However, if the interest rate is only marginally better than the US then it would not make sense for a US investor to trade currencies to invest in foreign savings accounts, and have the hassle of management etc, plus the cost of the currency exchange - doing this twice could easily take away a significant portion of any gains. The effort and currency conversions are big enough that if the risk is equal it would not be worth the effort, and for a lot of people that would even be true if they were to make a small amount of extra money, and guaranteed to do so... it's simpy a lot of effort.

>While percentages are independent of currency, one reason a vehicle could provide more return is because of the currency. USD is a highly fungible and useful currency with a strong history of stability and operates as the global reserve currency. Russian rubles are extremely difficult to spend, so an investment opportunity in Russian rubles would need to provide a much higher rate of return than an equivalent opportunity in USD. Getting 100% returns restricted to rubles is, for most people, probably not as attractive as getting 3.3% in a US savings account. As a result, we wouldn’t just say that the 100% yield is better - currency matters. To relate it to your example, if the value of bottle caps was highly volatile relative to USD, such that 100 bottle caps is 100 USD last week, 50 USD this week, and maybe 150 USD next week, you would need additional return on your bottle cap investment that would cover the cost of hedging against USD / bottle cap fluctuations to have the return be comparable to a USD denominated vehicle. A more real world example might be if you had a crypto denominated savings account.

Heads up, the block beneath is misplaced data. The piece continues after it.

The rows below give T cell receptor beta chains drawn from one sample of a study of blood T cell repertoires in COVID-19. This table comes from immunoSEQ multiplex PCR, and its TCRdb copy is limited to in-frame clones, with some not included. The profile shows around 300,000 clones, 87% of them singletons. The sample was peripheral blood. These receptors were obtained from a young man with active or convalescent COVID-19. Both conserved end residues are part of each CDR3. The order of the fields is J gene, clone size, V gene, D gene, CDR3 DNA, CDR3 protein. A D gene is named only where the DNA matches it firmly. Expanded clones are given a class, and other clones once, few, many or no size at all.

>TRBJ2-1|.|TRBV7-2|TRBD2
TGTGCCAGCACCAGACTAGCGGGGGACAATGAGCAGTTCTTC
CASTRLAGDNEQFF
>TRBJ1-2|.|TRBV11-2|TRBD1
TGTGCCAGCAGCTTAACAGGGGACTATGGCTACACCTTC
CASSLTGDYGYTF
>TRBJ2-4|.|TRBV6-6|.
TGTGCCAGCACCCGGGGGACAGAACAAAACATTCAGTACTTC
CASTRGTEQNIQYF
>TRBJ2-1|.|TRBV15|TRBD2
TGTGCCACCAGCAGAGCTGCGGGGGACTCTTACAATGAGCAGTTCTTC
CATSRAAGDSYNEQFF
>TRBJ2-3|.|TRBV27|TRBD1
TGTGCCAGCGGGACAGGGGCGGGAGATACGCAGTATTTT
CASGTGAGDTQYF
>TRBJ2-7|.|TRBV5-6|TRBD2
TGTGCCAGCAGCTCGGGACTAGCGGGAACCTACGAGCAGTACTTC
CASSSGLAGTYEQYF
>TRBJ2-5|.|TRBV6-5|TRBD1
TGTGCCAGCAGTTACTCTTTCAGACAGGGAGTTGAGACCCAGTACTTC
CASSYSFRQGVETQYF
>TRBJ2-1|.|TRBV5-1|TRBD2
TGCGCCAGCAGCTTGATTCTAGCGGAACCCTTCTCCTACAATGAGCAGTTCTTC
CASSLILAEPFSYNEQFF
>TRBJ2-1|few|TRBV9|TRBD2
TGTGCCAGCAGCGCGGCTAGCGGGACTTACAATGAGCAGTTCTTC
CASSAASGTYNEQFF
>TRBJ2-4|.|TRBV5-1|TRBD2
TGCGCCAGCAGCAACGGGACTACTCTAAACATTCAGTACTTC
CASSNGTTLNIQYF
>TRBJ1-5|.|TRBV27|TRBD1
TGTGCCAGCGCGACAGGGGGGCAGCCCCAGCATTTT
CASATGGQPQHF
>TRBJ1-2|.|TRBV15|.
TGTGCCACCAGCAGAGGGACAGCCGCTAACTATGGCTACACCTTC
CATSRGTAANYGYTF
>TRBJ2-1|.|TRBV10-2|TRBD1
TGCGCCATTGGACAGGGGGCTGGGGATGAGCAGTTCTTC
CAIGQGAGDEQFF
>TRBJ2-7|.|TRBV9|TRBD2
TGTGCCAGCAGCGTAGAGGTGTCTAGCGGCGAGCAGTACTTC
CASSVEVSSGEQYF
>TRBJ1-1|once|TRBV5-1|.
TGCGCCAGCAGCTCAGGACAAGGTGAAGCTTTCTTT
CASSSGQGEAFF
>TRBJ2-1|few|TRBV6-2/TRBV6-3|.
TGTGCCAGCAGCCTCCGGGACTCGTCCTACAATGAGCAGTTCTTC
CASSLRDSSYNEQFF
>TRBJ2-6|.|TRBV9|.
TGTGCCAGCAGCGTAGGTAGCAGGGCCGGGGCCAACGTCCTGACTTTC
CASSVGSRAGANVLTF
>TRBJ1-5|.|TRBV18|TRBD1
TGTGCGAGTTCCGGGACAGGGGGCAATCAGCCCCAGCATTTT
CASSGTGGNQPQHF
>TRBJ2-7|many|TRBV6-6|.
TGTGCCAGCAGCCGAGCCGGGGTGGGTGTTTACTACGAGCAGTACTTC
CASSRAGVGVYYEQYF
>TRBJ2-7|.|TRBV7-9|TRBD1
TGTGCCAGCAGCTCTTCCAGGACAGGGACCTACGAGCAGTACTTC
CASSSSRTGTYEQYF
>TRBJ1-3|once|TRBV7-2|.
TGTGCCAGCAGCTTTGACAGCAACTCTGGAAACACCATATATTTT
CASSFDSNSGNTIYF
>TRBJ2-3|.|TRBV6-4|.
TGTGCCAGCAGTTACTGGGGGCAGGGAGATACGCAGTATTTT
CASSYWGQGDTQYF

Yep, some good points. USD is widely used, of course, including for most foreign transactions, as I'm sure you know. There are of course other currencies in reasonably stable positions, for example GBP, EUR, CHF.

Of course, some currencies are more volatile, and that is important, but this is part of why people would typically not open foreign savings accounts, which is why the initial suggestion seemed odd. It would make sense if your home currency was volatile, or facing issues like high inflation, but most developed nations are not in that position - of course, there are plenty of places where it does make sense. Though, arguably in those places are people are less likely to have th emeans to take advantage of foreign investment opportunities.